I Am Not Iron Man

I had my annual physical last week and had some blood work done. There is Type 2 diabetes in my family with a fairly early onset with my siblings so my doctor wanted to check my blood sugars. While my blood sugars are fine, I have iron deficiency anemia. Who knew? Not me. I had all sorts of symptoms (sleepiness, mouth ulcers, breathlessness, headaches, feeling faint, trouble concentrating, etc.) but I figured it was due to not sleeping for a year.

My doctor prescribed a crazy dose of an iron supplement and I’ll be starting it today. I’m not thrilled about the side effects of  nausea and other stomach discomfort. During my pregnancy I had enough nausea to last me a lifetime, thank you very much.

Any advice for the iron-less?

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4 Comments

Filed under This Is Me

4 responses to “I Am Not Iron Man

  1. It took my stomach approx 8 weeks to adjust to the iron tablets..now most of the time it’s ok, not all the time though.
    I take my tablets in the middle of a meal and this seems better for my tummy than taking them at any other time.

    I’ve really upped my intake of iron rich veg as well.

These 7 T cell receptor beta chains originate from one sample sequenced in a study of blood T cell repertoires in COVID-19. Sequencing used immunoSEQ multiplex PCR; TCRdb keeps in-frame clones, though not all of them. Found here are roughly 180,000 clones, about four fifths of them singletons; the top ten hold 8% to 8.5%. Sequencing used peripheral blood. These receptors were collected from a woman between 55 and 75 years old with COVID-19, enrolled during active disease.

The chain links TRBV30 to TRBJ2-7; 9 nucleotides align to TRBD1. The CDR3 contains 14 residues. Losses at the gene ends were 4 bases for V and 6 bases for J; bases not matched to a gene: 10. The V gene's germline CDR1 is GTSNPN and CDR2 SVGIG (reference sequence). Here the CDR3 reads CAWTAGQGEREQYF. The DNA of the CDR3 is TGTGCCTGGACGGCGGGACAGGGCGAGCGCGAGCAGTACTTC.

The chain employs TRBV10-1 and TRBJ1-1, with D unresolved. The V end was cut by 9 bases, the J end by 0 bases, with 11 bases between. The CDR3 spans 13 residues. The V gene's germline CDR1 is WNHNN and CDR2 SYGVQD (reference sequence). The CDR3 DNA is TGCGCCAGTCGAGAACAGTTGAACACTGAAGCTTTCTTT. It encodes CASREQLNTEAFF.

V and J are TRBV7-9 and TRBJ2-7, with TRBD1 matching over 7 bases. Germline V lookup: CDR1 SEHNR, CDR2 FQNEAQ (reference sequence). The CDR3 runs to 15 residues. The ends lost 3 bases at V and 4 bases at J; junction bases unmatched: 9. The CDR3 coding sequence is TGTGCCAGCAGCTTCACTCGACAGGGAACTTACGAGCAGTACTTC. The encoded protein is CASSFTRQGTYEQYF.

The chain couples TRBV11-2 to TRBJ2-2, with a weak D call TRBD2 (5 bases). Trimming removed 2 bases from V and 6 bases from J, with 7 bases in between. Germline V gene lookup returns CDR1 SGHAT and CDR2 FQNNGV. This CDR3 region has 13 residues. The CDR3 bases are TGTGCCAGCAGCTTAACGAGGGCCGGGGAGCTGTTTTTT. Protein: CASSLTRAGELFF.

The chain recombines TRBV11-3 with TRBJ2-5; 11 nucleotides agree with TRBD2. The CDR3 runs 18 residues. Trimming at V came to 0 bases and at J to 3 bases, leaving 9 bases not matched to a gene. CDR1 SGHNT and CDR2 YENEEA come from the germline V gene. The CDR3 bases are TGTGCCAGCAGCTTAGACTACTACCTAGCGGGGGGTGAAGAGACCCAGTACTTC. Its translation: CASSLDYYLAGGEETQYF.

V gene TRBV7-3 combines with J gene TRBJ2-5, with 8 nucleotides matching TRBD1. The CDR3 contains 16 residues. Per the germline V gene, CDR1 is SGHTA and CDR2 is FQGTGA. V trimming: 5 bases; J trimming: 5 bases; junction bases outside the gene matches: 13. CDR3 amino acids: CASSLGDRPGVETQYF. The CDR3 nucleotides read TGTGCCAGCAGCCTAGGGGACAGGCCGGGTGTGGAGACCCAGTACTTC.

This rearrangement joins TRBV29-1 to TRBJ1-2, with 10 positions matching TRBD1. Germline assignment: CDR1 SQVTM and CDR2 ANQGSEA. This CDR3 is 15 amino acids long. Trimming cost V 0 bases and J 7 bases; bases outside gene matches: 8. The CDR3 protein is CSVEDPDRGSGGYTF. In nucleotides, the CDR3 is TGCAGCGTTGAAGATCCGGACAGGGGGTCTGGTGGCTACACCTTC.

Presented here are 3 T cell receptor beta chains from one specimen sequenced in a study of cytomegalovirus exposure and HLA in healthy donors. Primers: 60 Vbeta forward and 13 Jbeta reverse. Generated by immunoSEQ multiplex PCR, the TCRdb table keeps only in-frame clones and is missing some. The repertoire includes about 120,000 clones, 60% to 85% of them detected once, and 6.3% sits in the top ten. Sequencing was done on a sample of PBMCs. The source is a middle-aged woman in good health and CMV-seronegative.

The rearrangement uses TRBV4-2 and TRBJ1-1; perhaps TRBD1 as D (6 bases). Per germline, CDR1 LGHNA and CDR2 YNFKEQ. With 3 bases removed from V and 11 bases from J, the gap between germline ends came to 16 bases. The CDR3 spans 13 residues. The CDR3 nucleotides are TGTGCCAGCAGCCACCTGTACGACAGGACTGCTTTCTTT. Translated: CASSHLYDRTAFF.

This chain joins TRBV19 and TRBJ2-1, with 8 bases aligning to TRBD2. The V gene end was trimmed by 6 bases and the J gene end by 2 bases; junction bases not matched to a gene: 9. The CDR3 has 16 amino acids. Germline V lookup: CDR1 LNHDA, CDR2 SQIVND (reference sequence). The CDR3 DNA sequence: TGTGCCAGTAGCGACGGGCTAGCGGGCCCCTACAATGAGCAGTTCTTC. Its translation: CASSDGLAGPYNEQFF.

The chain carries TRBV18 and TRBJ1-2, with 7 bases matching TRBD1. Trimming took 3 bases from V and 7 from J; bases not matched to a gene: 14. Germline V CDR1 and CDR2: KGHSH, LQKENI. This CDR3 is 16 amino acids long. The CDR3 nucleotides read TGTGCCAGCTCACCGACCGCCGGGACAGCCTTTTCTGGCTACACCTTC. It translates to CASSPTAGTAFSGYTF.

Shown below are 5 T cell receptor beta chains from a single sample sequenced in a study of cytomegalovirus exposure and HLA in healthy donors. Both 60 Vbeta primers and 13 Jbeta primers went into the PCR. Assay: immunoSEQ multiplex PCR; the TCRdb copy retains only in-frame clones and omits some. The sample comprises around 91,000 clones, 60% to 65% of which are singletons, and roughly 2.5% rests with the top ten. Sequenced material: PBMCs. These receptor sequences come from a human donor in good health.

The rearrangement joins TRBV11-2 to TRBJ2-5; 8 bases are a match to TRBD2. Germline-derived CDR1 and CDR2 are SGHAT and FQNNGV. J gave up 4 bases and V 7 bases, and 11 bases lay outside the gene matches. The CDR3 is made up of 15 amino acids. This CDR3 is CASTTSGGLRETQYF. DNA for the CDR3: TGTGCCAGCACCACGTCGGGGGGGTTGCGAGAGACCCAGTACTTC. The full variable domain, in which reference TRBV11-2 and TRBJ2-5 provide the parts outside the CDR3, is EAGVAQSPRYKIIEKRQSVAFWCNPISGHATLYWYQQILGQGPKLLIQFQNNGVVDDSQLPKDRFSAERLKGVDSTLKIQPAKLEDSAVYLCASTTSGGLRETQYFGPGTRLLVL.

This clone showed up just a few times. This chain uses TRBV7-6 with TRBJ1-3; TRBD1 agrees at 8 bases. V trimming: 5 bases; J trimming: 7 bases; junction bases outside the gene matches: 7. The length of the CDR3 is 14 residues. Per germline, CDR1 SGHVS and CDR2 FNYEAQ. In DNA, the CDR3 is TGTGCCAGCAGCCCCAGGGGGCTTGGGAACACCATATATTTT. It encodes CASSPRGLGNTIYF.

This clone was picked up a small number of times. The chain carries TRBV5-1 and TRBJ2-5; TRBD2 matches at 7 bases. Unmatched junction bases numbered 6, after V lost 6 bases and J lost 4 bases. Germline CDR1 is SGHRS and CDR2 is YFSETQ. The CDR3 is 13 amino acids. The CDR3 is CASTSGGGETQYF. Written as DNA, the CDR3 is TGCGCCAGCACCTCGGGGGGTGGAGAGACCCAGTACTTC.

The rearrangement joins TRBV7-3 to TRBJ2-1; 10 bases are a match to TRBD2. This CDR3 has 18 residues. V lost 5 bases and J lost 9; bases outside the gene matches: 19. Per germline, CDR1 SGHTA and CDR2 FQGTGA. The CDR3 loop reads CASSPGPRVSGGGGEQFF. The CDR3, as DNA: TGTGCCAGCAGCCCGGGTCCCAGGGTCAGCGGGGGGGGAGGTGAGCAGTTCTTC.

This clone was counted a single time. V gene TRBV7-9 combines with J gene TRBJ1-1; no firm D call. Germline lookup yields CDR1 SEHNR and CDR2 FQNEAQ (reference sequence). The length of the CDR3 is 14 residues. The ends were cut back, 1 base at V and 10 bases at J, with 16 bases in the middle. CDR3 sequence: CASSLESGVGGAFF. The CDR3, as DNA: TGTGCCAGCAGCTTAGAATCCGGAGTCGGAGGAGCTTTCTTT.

🙂

  2. My iron used to get low too… i’d take your supplement with your meals so it has something to “sit with”, and cook with cast iron pans if you have them.. that ups your iron count too.

  3. My naturopath had me drinking nettle tea when my iron was low during pregnancy, and it bumped right back up. It isn’t the most delicious drink, but it isn’t disgusting, and it definitely isn’t nauseating! Maybe worth a shot?

  4. Dave Cassara

    It is estimated by the WHO (World Health Organization) that iron deficiency is the number 1 nutritional disorders in the world with as much as 80% of the world afflicted. Iron deficiency occurs when the balance of iron that is taken into the body is less than what is required by the body for normal function. The process of iron deficiency is usually slow because the body will first try to compensate for the imbalance by tapping into the forms of iron storage within the body. Once the iron storage forms are depleted, blood hemoglobin levels begin to decrease leading to iron deficiency anemia.’

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